Karzai and Obama are working on an outline of an agreement for legalizing permanent military bases in Afghanistan. But as long as we have foreign military bases in our country, we have no independence. And when we have no independence, we have nothing, and all talk of democracy, human rights and women's rights is a joke. Afghanistan is the second most corrupt country in the world. And Afghanistan is the worst place to be a woman, according to a recent international study. They are looting our rich mineral deposit mines worth three trillion dollars, and they are raking in money from the drug trade.
For the U.S. government, the wellbeing of the Afghan people has no value at all. The U.S. elites just want relative stability in order to continue the occupation and maintain military bases in Afghanistan without much trouble. If “stability” can be achieved by empowering the worst enemies of Afghan people, they are ready to do this. After all, the U.S. schemes to interfere with and control Afghanistan did not begin with 9/11. They go back for decades.
What means has the U.S. used to interfere with and control Afghanistan?
The warlords who were put into power in Kabul by the U.S. are extremist fundamentalists. In the 1980s, during the Cold War, they received much financing and support from the ISI (the Inter-Services Intelligence agency of Pakistan) and from the CIA to fight the Soviets. The warlords were known to be misogynists; for example, one of their leaders was Gulbuddin Hekmatyar (founder of Hezb-e Islami), a fanatic who in the early 1970s ordered his followers to throw acid into the faces of Afghan women who refused to wear burkas in Kabul.
The U.S. government supported and nourished these fundamentalists to kill democratic, leftist, secular and progressive people in Afghanistan. Eight fundamentalist parties were created — seven in Pakistan and an eighth in Iran — and each of them wanted to be the one in power. After they ousted the Soviet-backed regime in Afghanistan, they conducted a brutal civil war among themselves in Afghanistan from 1992 to 1996. Alone in Kabul the warlords killed more than 65,000 innocent people and turned the city into ashes.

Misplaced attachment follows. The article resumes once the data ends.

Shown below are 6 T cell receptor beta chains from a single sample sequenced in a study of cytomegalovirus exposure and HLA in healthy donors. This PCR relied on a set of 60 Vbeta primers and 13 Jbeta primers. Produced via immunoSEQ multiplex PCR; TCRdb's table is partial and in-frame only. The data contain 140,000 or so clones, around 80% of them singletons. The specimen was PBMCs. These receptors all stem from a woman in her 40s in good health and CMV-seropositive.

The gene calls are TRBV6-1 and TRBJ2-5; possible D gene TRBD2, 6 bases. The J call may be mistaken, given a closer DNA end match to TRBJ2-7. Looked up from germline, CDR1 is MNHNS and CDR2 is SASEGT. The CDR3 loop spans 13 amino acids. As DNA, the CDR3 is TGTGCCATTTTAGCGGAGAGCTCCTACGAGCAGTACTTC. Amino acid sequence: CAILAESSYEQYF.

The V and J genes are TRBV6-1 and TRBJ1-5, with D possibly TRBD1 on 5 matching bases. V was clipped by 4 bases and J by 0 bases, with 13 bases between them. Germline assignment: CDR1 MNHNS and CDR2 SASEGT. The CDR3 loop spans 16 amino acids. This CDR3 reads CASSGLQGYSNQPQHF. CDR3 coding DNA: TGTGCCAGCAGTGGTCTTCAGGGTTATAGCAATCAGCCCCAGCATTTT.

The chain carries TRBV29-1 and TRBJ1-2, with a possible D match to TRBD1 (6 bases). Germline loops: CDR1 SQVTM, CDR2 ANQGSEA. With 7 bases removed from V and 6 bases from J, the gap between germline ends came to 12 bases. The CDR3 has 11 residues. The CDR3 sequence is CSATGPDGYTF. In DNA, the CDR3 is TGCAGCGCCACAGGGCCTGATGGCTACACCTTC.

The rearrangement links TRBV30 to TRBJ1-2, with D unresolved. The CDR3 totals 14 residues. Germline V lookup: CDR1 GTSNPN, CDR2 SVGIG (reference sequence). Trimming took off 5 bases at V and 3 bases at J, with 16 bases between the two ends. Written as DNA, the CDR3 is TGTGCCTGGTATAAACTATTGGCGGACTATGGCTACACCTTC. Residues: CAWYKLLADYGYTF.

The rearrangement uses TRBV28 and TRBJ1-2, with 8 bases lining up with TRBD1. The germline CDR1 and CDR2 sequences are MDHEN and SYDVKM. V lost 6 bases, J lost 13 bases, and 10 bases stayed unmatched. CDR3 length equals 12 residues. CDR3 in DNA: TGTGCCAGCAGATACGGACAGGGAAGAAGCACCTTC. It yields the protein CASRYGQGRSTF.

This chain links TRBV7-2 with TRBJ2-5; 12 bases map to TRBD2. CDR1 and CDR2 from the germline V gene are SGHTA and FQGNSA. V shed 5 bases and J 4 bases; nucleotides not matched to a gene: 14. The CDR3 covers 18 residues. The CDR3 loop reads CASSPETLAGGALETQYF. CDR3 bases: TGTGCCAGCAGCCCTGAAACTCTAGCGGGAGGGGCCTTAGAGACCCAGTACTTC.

In the 1990s, the CIA provided financing to the ultra-fundamentalist Taliban and encouraged Pakistan and Saudi Arabia to support the Taliban in their drive to power; in 1996, the Taliban defeated the warlords and ruled Afghanistan for five years.
In 2001, after ousting the Taliban regime with the help of the warlords, the U.S. government announced that it had learned from past mistakes and would not empower Islamic fundamentalism again. But in reality they are still helping the brutal fundamentalists and imposing the old criminals and looters upon us. Islamic fundamentalism is once again the main tool in the hands of the U.S. to control Afghanistan, to suppress progressive and freedom-loving forces of my country, and to stop the emergence of a powerful democratic anti-occupation movement.
The power of media has been another effective way for the U.S. to mislead Afghans, especially the youth, to say "yes" to the occupation and to the continuing presence of foreign military bases in Afghanistan. Over the past eleven years, the U.S. has promoted media in Afghanistan and has spent large sums of money on propaganda and “soft war.” Almost all the major media outlets in the country are under U.S. control. A large majority of the Afghan people is illiterate, and we have no independent, progressive media to neutralize and counteract the pro-U.S. media.
The NGOs are another tool of the U.S. and other NATO countries in Afghanistan. Through financing NGOs, they buy the loyalty of some Afghans and use them as their puppets to advance their agenda in Afghanistan. Unfortunately, there are many Afghans, especially intellectuals, who are paving the way for a continued U.S./NATO occupation.
There are many reports that the U.S. and NATO want to keep a significant "troop presence" in Afghanistan well after 2014. But if all the foreign troops were to leave, would there be civil war in Afghanistan?